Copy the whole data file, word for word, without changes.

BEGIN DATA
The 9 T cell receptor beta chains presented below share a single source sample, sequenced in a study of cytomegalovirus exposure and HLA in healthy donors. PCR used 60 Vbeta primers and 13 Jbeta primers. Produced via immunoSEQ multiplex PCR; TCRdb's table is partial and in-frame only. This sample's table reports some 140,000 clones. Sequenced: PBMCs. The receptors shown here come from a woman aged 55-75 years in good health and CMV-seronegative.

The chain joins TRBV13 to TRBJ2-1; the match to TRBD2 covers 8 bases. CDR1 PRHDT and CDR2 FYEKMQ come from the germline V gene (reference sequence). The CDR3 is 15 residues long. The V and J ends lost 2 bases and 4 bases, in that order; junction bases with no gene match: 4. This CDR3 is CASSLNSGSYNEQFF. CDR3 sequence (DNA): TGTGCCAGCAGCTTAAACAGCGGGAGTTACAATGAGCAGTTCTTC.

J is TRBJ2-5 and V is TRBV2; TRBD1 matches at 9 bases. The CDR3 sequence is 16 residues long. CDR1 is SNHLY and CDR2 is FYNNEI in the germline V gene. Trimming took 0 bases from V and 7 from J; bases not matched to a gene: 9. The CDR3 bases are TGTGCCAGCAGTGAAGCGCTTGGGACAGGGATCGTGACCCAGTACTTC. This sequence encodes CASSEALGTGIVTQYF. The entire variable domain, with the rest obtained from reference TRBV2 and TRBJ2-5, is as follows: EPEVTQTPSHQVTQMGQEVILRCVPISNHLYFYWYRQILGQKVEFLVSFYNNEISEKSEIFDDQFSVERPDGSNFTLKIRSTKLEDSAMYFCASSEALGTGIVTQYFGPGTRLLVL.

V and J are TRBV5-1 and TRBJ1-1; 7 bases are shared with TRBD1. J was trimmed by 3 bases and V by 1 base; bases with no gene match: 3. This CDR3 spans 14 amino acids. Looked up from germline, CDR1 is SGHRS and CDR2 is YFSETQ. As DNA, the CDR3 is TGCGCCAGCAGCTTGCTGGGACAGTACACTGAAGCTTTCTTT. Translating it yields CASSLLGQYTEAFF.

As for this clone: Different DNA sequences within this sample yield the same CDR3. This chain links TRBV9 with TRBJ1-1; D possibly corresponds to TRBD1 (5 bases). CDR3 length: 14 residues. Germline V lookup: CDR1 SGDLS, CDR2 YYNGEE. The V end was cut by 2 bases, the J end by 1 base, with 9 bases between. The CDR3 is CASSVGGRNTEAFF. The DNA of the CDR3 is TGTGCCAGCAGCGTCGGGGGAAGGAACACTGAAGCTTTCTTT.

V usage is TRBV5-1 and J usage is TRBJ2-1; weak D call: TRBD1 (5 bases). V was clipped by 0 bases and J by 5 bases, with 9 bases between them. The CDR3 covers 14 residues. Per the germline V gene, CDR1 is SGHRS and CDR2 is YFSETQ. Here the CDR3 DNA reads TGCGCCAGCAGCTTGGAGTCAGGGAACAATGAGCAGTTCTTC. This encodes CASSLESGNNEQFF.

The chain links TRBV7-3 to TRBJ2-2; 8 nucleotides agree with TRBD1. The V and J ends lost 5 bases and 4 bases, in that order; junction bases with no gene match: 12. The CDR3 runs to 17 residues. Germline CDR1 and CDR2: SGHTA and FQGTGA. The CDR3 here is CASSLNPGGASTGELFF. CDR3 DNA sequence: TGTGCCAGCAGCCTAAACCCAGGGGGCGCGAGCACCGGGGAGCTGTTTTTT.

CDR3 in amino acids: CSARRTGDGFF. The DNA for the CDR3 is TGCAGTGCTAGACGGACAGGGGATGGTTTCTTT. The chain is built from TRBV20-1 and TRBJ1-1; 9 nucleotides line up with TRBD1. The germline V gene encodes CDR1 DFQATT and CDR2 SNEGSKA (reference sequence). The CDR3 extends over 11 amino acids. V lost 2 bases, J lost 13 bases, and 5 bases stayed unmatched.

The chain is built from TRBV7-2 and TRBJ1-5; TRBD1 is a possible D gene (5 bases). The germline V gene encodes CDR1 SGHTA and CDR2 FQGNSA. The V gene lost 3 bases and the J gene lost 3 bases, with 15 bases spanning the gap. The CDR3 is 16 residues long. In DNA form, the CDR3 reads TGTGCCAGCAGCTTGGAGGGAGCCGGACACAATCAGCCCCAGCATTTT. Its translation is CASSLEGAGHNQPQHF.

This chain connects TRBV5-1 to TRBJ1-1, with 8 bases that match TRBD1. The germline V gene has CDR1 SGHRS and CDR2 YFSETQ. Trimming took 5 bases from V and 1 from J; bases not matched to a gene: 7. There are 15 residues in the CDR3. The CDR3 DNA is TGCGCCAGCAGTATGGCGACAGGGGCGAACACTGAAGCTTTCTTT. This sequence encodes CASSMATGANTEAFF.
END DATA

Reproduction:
The 9 T cell receptor beta chains presented below share a single source sample, sequenced in a study of cytomegalovirus exposure and HLA in healthy donors. PCR used 60 Vbeta primers and 13 Jbeta primers. Produced via immunoSEQ multiplex PCR; TCRdb's table is partial and in-frame only. This sample's table reports some 140,000 clones. Sequenced: PBMCs. The receptors shown here come from a woman aged 55-75 years in good health and CMV-seronegative.

The chain joins TRBV13 to TRBJ2-1; the match to TRBD2 covers 8 bases. CDR1 PRHDT and CDR2 FYEKMQ come from the germline V gene (reference sequence). The CDR3 is 15 residues long. The V and J ends lost 2 bases and 4 bases, in that order; junction bases with no gene match: 4. This CDR3 is CASSLNSGSYNEQFF. CDR3 sequence (DNA): TGTGCCAGCAGCTTAAACAGCGGGAGTTACAATGAGCAGTTCTTC.

J is TRBJ2-5 and V is TRBV2; TRBD1 matches at 9 bases. The CDR3 sequence is 16 residues long. CDR1 is SNHLY and CDR2 is FYNNEI in the germline V gene. Trimming took 0 bases from V and 7 from J; bases not matched to a gene: 9. The CDR3 bases are TGTGCCAGCAGTGAAGCGCTTGGGACAGGGATCGTGACCCAGTACTTC. This sequence encodes CASSEALGTGIVTQYF. The entire variable domain, with the rest obtained from reference TRBV2 and TRBJ2-5, is as follows: EPEVTQTPSHQVTQMGQEVILRCVPISNHLYFYWYRQILGQKVEFLVSFYNNEISEKSEIFDDQFSVERPDGSNFTLKIRSTKLEDSAMYFCASSEALGTGIVTQYFGPGTRLLVL.

V and J are TRBV5-1 and TRBJ1-1; 7 bases are shared with TRBD1. J was trimmed by 3 bases and V by 1 base; bases with no gene match: 3. This CDR3 spans 14 amino acids. Looked up from germline, CDR1 is SGHRS and CDR2 is YFSETQ. As DNA, the CDR3 is TGCGCCAGCAGCTTGCTGGGACAGTACACTGAAGCTTTCTTT. Translating it yields CASSLLGQYTEAFF.

As for this clone: Different DNA sequences within this sample yield the same CDR3. This chain links TRBV9 with TRBJ1-1; D possibly corresponds to TRBD1 (5 bases). CDR3 length: 14 residues. Germline V lookup: CDR1 SGDLS, CDR2 YYNGEE. The V end was cut by 2 bases, the J end by 1 base, with 9 bases between. The CDR3 is CASSVGGRNTEAFF. The DNA of the CDR3 is TGTGCCAGCAGCGTCGGGGGAAGGAACACTGAAGCTTTCTTT.

V usage is TRBV5-1 and J usage is TRBJ2-1; weak D call: TRBD1 (5 bases). V was clipped by 0 bases and J by 5 bases, with 9 bases between them. The CDR3 covers 14 residues. Per the germline V gene, CDR1 is SGHRS and CDR2 is YFSETQ. Here the CDR3 DNA reads TGCGCCAGCAGCTTGGAGTCAGGGAACAATGAGCAGTTCTTC. This encodes CASSLESGNNEQFF.

The chain links TRBV7-3 to TRBJ2-2; 8 nucleotides agree with TRBD1. The V and J ends lost 5 bases and 4 bases, in that order; junction bases with no gene match: 12. The CDR3 runs to 17 residues. Germline CDR1 and CDR2: SGHTA and FQGTGA. The CDR3 here is CASSLNPGGASTGELFF. CDR3 DNA sequence: TGTGCCAGCAGCCTAAACCCAGGGGGCGCGAGCACCGGGGAGCTGTTTTTT.

CDR3 in amino acids: CSARRTGDGFF. The DNA for the CDR3 is TGCAGTGCTAGACGGACAGGGGATGGTTTCTTT. The chain is built from TRBV20-1 and TRBJ1-1; 9 nucleotides line up with TRBD1. The germline V gene encodes CDR1 DFQATT and CDR2 SNEGSKA (reference sequence). The CDR3 extends over 11 amino acids. V lost 2 bases, J lost 13 bases, and 5 bases stayed unmatched.

The chain is built from TRBV7-2 and TRBJ1-5; TRBD1 is a possible D gene (5 bases). The germline V gene encodes CDR1 SGHTA and CDR2 FQGNSA. The V gene lost 3 bases and the J gene lost 3 bases, with 15 bases spanning the gap. The CDR3 is 16 residues long. In DNA form, the CDR3 reads TGTGCCAGCAGCTTGGAGGGAGCCGGACACAATCAGCCCCAGCATTTT. Its translation is CASSLEGAGHNQPQHF.

This chain connects TRBV5-1 to TRBJ1-1, with 8 bases that match TRBD1. The germline V gene has CDR1 SGHRS and CDR2 YFSETQ. Trimming took 5 bases from V and 1 from J; bases not matched to a gene: 7. There are 15 residues in the CDR3. The CDR3 DNA is TGCGCCAGCAGTATGGCGACAGGGGCGAACACTGAAGCTTTCTTT. This sequence encodes CASSMATGANTEAFF.